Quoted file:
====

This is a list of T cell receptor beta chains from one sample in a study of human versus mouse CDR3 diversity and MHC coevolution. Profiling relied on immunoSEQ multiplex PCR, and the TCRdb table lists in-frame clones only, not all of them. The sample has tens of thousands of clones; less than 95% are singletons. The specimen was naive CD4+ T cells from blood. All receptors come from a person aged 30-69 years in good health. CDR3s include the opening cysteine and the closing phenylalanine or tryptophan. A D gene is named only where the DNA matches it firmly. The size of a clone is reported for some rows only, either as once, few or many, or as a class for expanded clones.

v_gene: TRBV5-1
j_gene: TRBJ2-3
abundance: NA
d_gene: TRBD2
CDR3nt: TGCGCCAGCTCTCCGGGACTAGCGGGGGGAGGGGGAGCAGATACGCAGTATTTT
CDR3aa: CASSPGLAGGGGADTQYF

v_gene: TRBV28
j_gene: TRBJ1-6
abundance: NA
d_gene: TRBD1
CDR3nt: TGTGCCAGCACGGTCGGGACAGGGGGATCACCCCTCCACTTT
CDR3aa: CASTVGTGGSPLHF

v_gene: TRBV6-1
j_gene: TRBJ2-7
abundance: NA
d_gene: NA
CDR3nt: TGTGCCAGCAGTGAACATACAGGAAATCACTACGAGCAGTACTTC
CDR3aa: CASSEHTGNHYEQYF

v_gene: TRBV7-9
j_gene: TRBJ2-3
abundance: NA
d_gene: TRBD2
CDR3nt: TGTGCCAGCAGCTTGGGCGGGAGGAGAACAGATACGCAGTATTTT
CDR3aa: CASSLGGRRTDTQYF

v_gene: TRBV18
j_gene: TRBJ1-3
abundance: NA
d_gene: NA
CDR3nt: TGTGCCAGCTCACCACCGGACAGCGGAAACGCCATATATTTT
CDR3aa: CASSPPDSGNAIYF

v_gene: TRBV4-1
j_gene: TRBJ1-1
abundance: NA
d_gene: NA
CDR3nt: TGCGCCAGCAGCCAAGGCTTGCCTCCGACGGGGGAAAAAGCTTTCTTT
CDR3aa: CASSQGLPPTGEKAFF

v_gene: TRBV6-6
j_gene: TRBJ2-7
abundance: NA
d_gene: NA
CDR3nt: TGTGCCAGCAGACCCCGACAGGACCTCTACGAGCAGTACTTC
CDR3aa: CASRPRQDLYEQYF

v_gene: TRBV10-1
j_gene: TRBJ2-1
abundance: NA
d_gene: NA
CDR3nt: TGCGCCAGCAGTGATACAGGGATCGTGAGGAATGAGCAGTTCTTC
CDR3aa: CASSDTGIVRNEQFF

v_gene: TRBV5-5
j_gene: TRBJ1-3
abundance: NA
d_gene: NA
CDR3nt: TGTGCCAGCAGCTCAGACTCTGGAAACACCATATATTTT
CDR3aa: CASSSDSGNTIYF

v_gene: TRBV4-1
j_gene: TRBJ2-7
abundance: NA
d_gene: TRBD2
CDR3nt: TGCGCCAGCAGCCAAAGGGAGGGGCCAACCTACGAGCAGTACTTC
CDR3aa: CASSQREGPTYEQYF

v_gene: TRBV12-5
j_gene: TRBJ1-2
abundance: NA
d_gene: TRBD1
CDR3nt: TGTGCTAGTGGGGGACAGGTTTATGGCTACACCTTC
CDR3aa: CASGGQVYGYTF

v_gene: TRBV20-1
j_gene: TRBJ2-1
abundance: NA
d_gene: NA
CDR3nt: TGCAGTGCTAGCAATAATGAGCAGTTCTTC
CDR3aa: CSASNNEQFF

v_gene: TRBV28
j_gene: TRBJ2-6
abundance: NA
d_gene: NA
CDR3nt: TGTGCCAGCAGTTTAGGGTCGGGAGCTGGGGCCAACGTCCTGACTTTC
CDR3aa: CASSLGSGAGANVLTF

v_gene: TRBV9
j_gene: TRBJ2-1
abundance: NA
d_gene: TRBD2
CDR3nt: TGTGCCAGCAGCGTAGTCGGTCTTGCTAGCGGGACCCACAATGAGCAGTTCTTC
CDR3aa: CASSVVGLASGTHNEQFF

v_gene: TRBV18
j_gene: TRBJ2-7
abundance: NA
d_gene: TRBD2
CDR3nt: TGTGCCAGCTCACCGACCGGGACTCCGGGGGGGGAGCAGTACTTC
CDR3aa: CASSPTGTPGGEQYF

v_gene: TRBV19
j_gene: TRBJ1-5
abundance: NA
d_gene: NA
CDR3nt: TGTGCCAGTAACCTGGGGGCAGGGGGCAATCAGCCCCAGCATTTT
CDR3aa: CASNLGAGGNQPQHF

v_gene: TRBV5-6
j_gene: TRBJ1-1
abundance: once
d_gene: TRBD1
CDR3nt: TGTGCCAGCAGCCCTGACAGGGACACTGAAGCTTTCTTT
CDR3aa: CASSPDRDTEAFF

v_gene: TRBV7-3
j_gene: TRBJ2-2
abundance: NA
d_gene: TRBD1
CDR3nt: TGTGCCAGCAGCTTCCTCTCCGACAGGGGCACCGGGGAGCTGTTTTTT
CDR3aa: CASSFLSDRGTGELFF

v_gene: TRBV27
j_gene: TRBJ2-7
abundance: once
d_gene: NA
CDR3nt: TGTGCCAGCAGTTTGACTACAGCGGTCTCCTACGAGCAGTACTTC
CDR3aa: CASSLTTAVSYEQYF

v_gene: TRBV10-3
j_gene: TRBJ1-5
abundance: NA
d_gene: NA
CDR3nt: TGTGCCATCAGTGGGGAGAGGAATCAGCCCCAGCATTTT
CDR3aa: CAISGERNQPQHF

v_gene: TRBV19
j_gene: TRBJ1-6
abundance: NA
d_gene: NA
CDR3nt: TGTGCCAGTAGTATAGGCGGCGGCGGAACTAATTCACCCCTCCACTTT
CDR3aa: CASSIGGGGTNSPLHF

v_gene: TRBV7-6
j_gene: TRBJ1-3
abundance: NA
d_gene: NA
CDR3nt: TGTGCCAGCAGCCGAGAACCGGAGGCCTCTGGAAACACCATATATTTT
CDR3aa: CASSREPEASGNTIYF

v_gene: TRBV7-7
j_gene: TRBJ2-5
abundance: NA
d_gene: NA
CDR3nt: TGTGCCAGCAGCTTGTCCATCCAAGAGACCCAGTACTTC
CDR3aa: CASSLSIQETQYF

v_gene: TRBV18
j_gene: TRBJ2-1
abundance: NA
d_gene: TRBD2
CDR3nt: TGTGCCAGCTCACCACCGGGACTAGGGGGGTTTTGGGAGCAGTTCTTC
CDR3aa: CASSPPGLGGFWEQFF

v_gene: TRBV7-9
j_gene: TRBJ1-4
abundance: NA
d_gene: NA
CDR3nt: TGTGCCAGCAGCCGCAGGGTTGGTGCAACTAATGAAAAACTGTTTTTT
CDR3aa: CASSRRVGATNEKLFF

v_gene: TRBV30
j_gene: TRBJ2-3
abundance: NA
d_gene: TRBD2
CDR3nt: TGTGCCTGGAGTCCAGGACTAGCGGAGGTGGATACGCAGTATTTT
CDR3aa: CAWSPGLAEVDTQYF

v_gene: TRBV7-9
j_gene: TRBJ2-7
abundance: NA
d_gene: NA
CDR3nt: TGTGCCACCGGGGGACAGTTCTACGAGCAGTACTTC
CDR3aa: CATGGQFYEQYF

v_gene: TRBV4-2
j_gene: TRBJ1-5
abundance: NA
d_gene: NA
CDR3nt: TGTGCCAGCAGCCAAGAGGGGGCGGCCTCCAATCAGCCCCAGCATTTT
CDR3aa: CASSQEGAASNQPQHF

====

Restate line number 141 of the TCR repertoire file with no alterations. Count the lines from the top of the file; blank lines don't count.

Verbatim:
j_gene: TRBJ2-1